Free is not really free: Fees pay for many events

Amy Poppinga

Amy Poppinga

Cami Bauer, president of the Rodeo Club, is already preparing for the 57th annual Jackrabbit Stampede Rodeo, an event in April she is helping to organize and will compete in this spring.

“We dedicate so much of our time and budget to it because it’s been such a successful event in the past,” she said. “To put on a rodeo is a big responsibility.”

Despite all the fundraising and local support the Rodeo Club receives, Bauer said her organization likely could not put on the annual event without the money they receive from the Students’ Association.

“We appreciate all the support we get,” she said. “Rodeo is not as popular as many other sports, but we feel appreciative that we get help from the school.”

Each fall, the Students’ Association allocates money to clubs and organizations that sponsor events or services for the student body. The student senate recently finished club budgets for the 2010-2011 school year, allocating more than $2.2 million among 25 organizations.

“Ultimately, students are paying for everything, and so allocating student fee money is very important,” said SA Finance Chair Ashley Dumke. “Clubs need to come request fees to get their voice heard on how fees are being used. We want to use the fees in the most efficient and best ways and so students get what they want.”

SA receives the money it budgets through the general activity fee. The University Activity Fee Budget Committee is receiving $9.10 per credit this year, and the student senate recommends this money’s use. The other $15.25 per credit of the activity fee is used for athletics, intramurals and paying down debt on The Union and Wellness Center, said Wes Tschetter, associate vice president for finance and business at SDSU.

Any recognized student organization may request a share of UAFBC’s student fee dollars. Organizations are eligible to receive money if they enhance students’ knowledge, represent SDSU in competition, operate a campus building for students or provide students with a service, a broader knowledge of art or culture or free or reduced admission to an event.

Several well-known events, such as theater productions and University Program Council events, are free or have reduced admissions because students have already paid money through their student fees.

“A lot of the events have an entertainment factor, but with the international nights and some speaker series, they have a whole different sense of diversity that some rural South Dakota and Minnesota kids have never seen,” said Matt Tollefson, SA president. “It gives them a chance to get the whole college experience.”

For senior Evan Jones, an important part of his college experience has been the Wild Hare Racing team, which designs and builds a formula-style racecar for intercollegiate competition. After months of preparation, members of the team will travel to California in June to put their single-seat race vehicle, which is powered by a 600cc motorcycle engine, to the test. In June 2009, the team placed 35 out of 80 registered teams at the Formula SAE competition, Jones said.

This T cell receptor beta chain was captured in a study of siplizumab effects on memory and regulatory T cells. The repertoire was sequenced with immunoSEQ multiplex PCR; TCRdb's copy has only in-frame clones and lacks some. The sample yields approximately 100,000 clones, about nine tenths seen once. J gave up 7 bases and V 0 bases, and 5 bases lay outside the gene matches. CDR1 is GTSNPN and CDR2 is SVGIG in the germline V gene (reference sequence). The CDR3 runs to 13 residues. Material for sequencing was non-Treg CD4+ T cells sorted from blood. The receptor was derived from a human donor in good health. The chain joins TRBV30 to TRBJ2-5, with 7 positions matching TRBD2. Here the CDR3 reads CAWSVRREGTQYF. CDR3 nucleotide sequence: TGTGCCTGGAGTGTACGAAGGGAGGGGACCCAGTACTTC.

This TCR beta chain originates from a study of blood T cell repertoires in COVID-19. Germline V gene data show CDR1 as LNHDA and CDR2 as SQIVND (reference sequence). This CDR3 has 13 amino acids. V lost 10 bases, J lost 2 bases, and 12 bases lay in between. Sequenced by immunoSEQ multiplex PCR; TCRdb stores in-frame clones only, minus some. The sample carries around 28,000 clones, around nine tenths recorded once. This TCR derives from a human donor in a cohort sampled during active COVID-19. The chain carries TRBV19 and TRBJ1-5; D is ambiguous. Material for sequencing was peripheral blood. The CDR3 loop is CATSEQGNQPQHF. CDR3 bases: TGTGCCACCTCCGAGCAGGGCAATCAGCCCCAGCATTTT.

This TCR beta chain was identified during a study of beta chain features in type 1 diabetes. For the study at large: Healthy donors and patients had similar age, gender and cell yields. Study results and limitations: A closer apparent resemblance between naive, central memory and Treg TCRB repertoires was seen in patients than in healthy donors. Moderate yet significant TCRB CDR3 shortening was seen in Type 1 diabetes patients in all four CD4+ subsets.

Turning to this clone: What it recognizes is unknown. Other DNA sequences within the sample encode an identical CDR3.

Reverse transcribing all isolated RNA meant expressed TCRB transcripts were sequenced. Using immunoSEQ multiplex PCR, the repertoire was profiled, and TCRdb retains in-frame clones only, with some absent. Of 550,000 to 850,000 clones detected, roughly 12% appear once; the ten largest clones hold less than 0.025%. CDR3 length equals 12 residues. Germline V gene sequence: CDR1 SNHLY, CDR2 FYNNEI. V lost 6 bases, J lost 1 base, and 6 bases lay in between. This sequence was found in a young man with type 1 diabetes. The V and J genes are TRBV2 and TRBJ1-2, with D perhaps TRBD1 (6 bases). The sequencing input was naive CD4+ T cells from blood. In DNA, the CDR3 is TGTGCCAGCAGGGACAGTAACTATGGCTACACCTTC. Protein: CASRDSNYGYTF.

“The Formula SAE car is important because it provides students with a real-world engineering and business environment,” said Jones, president of the Society of Automotive Engineers. “One of the goals of SDSU is to minimize the gap between students and professionals, and this project is designed to do just that.”

Due to the large costs associated with building a racecar and also traveling to California, Jones said the Formula SAE car would not be possible without its local sponsors and student fee money.

“Without the funding from the SA, we would be incapable of building a competitive racecar to represent South Dakota State University at a worldwide level,” he said.

To receive student fee dollars, groups must fill out a budget packet, go through a hearing with SA’s Finance Committee and present the budget before the entire student senate in the fall. Tollefson said deadlines are important in that process, and if clubs that do not currently receive money want to get student fee dollars, they should visit with the finance chair at the beginning of the fall semester.

After clubs meet with the full student senate, they meet in the spring with the UAFBC – a group of administrators, faculty and student senators – which makes sure the SA has wisely allocated student fee dollars. UAFBC rarely goes against SA’s recommendations, but members do have a lot of their own questions and suggestions, Tollefson said.

According to current budgeting philosophy, history plays a large role in determining funding for organizations, but Tollefson said SA also looks at the success of programs when allocating funds. If a club asks for an increase, it should prove a need.

“We look at if they have taken a chance on something, provided something new for students or had past success,” Tollefson said. “An additional number of past participants is pretty important.”

Overall, Tollefson said SA tries to allocate money so the student body as a whole, not just a select group, benefits. Jones said his group does this by providing a great recruiting tool for the university and by encouraging all majors to get involved with its project. Bauer said her club is also open to all students, and the Jackrabbit Stampede Rodeo – held April 8 to 11, 2010 – is a fun event for both college students and community members.

“A rodeo is something that doesn’t happen all the time in our city,” she said. “It’s a fun event for everyone to watch.”